Would you show ID to an LEO?

This is a discussion on Would you show ID to an LEO? within the Law Enforcement, Military & Homeland Security Discussion forums, part of the Related Topics category; Yes, on demand, I'm happy to provide identification....

View Poll Results: Would you show ID to an LEO if asked?

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  • Yes

    169 68.98%
  • No

    2 0.82%
  • Depends on the circumstances

    74 30.20%
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Thread: Would you show ID to an LEO?

  1. #16
    Member Array Erik's Avatar
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    Yes, on demand, I'm happy to provide identification.
    God, country, family.

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  3. #17
    JD
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  4. #18
    VIP Member Array MitchellCT's Avatar
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    Refusing to Give Name a Crime
    Supreme Court Upholds Nevada Law Requiring Identification

    By Charles Lane
    Washington Post Staff Writer
    Tuesday, June 22, 2004; Page A06

    The Supreme Court yesterday upheld a state law that makes it a crime to refuse to tell the police one's name when stopped for suspicious behavior, a ruling that strengthens the ability of law enforcement officers to detain citizens even where they lack enough evidence for a full arrest.

    By a vote of 5 to 4, the court ruled that Larry Dudley Hiibel's constitutional rights to be free of unreasonable arrest and to remain silent were not violated when Deputy Lee Dove arrested him for refusing to give his name after Dove stopped Hiibel and questioned him near Winnemucca, Nev., on May 21, 2000. Hiibel was convicted of violating Nevada's "stop and identify" law and fined $250.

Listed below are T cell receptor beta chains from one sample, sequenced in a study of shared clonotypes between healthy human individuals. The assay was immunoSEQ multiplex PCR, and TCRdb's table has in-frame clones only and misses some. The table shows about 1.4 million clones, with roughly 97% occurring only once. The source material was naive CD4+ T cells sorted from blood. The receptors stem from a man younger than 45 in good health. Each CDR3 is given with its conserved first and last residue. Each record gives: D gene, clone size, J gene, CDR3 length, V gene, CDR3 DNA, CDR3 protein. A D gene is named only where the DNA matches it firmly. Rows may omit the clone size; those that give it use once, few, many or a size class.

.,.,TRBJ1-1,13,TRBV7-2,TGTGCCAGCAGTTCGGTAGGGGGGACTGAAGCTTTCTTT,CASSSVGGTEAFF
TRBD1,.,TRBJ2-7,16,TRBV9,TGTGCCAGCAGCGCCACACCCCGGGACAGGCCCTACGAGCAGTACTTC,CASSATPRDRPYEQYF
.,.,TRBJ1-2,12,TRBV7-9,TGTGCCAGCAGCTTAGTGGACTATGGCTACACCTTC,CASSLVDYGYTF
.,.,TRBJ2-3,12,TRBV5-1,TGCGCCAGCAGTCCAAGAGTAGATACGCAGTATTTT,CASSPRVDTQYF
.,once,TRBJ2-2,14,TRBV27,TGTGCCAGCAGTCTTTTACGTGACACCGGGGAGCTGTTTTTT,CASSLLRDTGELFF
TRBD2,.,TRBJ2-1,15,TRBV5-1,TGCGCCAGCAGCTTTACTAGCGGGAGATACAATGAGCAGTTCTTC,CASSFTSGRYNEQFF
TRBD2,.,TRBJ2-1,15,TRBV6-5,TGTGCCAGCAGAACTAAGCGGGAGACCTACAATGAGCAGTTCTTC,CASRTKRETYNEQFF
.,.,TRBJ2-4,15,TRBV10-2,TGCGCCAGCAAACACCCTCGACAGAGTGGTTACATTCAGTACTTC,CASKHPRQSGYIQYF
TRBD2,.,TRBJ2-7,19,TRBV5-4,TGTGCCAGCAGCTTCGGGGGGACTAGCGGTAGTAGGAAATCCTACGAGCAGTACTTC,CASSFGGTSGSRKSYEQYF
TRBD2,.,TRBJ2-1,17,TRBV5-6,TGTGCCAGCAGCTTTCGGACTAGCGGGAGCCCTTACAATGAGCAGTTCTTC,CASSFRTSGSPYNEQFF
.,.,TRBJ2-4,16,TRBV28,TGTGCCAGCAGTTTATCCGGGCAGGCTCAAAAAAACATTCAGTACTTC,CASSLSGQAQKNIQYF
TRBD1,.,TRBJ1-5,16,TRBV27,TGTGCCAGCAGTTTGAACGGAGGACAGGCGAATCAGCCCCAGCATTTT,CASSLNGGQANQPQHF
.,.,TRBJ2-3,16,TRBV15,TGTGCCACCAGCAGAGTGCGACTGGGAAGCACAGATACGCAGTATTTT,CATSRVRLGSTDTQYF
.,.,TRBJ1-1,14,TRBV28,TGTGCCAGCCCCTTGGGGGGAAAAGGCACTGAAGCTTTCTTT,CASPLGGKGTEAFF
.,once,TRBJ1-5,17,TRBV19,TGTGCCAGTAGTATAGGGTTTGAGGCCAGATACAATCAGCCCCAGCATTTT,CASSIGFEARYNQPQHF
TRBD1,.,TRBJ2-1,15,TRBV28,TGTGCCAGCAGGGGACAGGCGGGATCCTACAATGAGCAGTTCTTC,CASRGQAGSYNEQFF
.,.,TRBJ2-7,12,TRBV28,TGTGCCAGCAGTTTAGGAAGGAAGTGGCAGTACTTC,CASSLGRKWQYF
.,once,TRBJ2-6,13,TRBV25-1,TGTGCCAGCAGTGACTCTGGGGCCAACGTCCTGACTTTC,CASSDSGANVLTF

Hiibel and his supporters, such as the American Civil Liberties Union, had urged the court to strike down the Nevada statute, arguing that it effectively criminalizes a citizen's silence. Advocates for the homeless had argued that laws such as Nevada's could be used to harass homeless people, who are often mentally ill or lack identification cards.

    But the author of the majority opinion, Justice Anthony M. Kennedy, made it clear that he regarded the disclosure of one's name, the only piece of information the Nevada law specifically requires, as a modest intrusion on privacy.

    And whatever privacy interest or concern about self-incrimination Hiibel might have had was outweighed by the state's interests in protecting police officers and investigating crime, Kennedy wrote.

    "As best we can tell, [Hiibel] refused to identify himself only because he thought his name was none of the officer's business," Kennedy wrote. "Even today, [Hiibel] does not explain how the disclosure of his name could have been used against him in a criminal case."

    Kennedy was joined by Chief Justice William H. Rehnquist and Justices Sandra Day O'Connor, Antonin Scalia and Clarence Thomas.

    Eighteen other states have laws like Nevada's, but not all of them provide for criminal penalties.